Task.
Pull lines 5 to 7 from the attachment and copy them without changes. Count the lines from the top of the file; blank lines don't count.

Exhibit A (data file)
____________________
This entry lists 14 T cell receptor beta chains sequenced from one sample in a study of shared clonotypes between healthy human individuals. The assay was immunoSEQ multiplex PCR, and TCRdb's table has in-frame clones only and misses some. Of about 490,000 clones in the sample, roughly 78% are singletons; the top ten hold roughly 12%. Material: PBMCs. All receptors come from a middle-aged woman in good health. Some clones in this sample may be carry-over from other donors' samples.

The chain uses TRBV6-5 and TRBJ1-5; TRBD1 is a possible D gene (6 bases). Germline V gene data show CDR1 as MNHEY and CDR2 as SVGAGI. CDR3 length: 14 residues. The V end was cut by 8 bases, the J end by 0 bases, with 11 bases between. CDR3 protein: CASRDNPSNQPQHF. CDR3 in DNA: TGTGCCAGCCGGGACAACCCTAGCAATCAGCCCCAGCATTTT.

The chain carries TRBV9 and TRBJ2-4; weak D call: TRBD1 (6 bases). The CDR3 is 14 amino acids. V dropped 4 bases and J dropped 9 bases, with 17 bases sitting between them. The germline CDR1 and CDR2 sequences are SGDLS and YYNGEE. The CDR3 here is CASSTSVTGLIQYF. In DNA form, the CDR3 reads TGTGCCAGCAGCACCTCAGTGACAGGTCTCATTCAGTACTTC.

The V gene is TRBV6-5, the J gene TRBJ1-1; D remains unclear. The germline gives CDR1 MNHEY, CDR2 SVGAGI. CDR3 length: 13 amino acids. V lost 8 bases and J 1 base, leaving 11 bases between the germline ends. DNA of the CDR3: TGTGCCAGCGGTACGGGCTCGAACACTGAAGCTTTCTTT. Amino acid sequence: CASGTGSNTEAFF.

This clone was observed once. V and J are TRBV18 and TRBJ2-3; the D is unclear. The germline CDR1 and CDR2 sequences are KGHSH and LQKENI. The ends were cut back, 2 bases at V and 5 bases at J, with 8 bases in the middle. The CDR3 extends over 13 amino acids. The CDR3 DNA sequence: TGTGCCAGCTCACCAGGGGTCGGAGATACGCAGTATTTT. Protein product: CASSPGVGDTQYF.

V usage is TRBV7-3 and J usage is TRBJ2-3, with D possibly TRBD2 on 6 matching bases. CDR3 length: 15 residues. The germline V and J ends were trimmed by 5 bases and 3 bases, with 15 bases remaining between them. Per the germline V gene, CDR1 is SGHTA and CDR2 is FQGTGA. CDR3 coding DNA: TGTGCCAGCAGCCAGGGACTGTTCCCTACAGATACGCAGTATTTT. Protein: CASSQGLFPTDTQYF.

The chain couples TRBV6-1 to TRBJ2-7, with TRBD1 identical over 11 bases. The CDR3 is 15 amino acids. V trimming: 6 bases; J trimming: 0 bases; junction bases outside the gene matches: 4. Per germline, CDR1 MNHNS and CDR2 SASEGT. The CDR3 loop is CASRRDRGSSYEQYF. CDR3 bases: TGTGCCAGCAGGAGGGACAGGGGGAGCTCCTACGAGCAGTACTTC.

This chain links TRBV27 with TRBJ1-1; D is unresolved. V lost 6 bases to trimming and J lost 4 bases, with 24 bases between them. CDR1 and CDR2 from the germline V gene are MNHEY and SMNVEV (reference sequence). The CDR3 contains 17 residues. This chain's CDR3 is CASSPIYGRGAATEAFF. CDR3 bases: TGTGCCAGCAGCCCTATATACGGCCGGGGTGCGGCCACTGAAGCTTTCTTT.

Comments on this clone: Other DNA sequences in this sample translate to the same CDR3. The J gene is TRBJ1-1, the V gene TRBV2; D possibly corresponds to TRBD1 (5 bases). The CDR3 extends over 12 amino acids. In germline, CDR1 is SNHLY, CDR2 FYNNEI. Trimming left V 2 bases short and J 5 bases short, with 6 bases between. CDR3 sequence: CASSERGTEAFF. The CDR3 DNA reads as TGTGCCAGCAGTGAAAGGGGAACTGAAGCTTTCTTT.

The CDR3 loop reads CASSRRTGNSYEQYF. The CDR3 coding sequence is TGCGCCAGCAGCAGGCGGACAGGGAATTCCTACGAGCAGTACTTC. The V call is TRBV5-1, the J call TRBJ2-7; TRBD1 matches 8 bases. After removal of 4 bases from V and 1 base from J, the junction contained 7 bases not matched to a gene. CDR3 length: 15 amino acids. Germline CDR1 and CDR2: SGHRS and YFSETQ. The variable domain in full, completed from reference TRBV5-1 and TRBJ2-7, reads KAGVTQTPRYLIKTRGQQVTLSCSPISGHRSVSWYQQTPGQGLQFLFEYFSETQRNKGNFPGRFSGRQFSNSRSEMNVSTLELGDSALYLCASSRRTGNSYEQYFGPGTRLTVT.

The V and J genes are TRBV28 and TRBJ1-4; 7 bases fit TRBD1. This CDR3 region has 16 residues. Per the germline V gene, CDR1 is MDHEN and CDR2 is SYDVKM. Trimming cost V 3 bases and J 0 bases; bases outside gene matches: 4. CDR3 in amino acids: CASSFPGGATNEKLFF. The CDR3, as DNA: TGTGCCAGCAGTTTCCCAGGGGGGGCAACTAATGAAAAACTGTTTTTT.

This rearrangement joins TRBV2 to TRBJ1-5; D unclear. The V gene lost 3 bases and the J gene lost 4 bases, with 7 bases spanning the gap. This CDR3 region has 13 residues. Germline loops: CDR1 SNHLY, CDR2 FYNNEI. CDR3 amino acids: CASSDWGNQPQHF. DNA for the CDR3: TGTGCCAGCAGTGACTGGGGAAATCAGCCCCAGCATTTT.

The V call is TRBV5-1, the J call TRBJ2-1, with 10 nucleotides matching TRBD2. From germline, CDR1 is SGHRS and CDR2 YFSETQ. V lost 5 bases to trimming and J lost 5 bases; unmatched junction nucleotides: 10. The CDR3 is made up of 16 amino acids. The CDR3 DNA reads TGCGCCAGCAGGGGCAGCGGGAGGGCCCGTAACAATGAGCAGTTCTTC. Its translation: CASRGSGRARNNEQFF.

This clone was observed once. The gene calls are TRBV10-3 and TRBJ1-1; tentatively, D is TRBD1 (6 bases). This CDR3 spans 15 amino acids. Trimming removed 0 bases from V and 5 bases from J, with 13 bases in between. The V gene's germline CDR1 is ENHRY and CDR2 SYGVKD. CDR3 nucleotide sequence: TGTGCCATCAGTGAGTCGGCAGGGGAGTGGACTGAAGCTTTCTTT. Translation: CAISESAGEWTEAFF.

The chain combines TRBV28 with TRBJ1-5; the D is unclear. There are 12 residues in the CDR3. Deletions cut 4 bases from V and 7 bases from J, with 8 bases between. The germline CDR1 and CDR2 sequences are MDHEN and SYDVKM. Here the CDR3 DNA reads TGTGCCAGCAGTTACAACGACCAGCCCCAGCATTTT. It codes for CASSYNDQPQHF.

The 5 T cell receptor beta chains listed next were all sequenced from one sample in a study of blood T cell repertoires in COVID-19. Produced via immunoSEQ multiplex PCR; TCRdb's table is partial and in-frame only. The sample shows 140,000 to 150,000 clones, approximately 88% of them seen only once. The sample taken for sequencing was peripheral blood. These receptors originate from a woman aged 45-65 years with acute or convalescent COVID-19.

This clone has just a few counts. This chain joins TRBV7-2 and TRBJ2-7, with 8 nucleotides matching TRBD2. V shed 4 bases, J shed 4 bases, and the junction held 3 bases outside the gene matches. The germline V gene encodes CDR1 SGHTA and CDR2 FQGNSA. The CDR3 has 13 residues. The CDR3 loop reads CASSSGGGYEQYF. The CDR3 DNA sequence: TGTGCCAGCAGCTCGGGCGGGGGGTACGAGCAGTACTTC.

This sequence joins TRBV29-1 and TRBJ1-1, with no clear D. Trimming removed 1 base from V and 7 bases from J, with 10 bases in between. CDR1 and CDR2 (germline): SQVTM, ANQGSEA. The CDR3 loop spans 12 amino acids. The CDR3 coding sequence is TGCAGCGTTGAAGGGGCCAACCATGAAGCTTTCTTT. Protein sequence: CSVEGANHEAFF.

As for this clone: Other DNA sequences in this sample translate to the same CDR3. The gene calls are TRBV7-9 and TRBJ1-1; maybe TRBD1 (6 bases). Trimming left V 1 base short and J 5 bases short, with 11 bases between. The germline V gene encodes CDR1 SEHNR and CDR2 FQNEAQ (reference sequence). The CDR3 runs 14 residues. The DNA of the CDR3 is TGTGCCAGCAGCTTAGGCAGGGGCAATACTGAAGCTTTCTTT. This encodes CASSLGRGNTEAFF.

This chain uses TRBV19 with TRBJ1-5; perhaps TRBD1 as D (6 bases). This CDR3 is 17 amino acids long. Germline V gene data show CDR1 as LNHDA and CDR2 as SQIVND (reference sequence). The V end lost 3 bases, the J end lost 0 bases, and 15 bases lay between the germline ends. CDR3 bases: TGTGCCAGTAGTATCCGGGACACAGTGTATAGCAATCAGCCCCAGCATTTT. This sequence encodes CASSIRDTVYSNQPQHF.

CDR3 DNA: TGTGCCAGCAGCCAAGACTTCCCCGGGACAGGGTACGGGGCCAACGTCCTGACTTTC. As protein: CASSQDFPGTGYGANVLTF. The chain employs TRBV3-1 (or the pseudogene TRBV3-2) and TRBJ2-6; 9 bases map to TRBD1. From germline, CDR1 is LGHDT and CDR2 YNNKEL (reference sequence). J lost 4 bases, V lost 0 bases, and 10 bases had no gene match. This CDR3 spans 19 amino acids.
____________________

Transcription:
This clone was observed once. V and J are TRBV18 and TRBJ2-3; the D is unclear. The germline CDR1 and CDR2 sequences are KGHSH and LQKENI. The ends were cut back, 2 bases at V and 5 bases at J, with 8 bases in the middle. The CDR3 extends over 13 amino acids. The CDR3 DNA sequence: TGTGCCAGCTCACCAGGGGTCGGAGATACGCAGTATTTT. Protein product: CASSPGVGDTQYF.

V usage is TRBV7-3 and J usage is TRBJ2-3, with D possibly TRBD2 on 6 matching bases. CDR3 length: 15 residues. The germline V and J ends were trimmed by 5 bases and 3 bases, with 15 bases remaining between them. Per the germline V gene, CDR1 is SGHTA and CDR2 is FQGTGA. CDR3 coding DNA: TGTGCCAGCAGCCAGGGACTGTTCCCTACAGATACGCAGTATTTT. Protein: CASSQGLFPTDTQYF.

The chain couples TRBV6-1 to TRBJ2-7, with TRBD1 identical over 11 bases. The CDR3 is 15 amino acids. V trimming: 6 bases; J trimming: 0 bases; junction bases outside the gene matches: 4. Per germline, CDR1 MNHNS and CDR2 SASEGT. The CDR3 loop is CASRRDRGSSYEQYF. CDR3 bases: TGTGCCAGCAGGAGGGACAGGGGGAGCTCCTACGAGCAGTACTTC.